"The phoenix burns from an inner fire, not because someone from the outside starts the fire. The Russian political elite has always played a fundamental role in the collapse of the Russian state, from the quarreling Ruriks to the tragedy in the family of Ivan the Terrible, to the royal court's inability to withstand the First World War. Many of us also remember well the absurd behavior of Mikhail Gorbachev and Boris Yeltsin, who buried not only the Soviet Union, but Russia as well."

    "Russia is capable of giving birth to both brilliant and incredibly incompetent government officials. Russia is also full of distinguished scholars and intellectuals who are possessed by the demons of hyper-criticism, to use Dostoyevsky's concept. It's enough to take a look at the Russian internet, or the shelves of a Russian bookstore. If we add to this the pressures from the West, primarily through expansion of NATO, only then can we understand the fears that many Russians have."

    The West, Russia and the Post-Cold War World: A Series of Wasted Opportunities

    Commenting on President Barack Obama's recent farewell visit to Hannover, Germany, where the president warned of 'Russian aggression' against Ukraine and blamed Moscow for "threaten[ing] the progress that's been made since the end of the Cold War," Krejci noted his view is a little different.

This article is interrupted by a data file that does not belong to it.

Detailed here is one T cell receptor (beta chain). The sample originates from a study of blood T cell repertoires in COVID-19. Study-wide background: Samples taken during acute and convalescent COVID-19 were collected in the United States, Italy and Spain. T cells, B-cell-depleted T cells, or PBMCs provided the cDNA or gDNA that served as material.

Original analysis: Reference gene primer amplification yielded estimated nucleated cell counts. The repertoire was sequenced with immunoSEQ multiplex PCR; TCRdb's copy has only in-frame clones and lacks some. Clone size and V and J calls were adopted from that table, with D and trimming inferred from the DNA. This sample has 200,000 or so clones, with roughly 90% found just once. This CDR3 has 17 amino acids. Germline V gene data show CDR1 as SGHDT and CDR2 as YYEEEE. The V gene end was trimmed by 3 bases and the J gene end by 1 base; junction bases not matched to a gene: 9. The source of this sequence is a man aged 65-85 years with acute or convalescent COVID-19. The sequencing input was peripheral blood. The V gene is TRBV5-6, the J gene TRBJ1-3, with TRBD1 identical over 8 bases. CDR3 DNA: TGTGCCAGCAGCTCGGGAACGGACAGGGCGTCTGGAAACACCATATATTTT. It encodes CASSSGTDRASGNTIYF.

"Anyone who thinks about the subject even a little knows how many mistakes have been made since the end of the Cold War. Recall, for example, the war in Yugoslavia, which was fueled from abroad, NATO's eastward expansion, the coup d'état in Kiev and the counterproductive sanctions. And this list goes on and on. This is not to say that Moscow too has not made mistakes. It just seems to me that Washington is attempting to force others to adhere to its definition of 'progress'. In my opinion, the period after the Cold War is primarily a period of missed opportunities."

    Ultimately, Krejci noted, President Obama's Hannover speech was filled with "many good ideas." The issue, he says, is why "in almost eight years, in his role as the most powerful man in the world, has not been able to use his influence to actually implement them…Many of us pinned the hope that Obama would bring changes for the better, and 'we' in this case includes the committee for the Nobel Peace Prize. Now it seems that the 'Obama era' was only a chain of unfulfilled hopes."

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    Tags:
    historical analysis, historical memory, interview, history, NATO, Rurik, Oskar Krejci, Ivan the Terrible, Mikhail Gorbachev, Boris Yeltsin, Nazi Germany, Russian Empire, Kievan Rus, Europe, United States, Russia, Soviet Union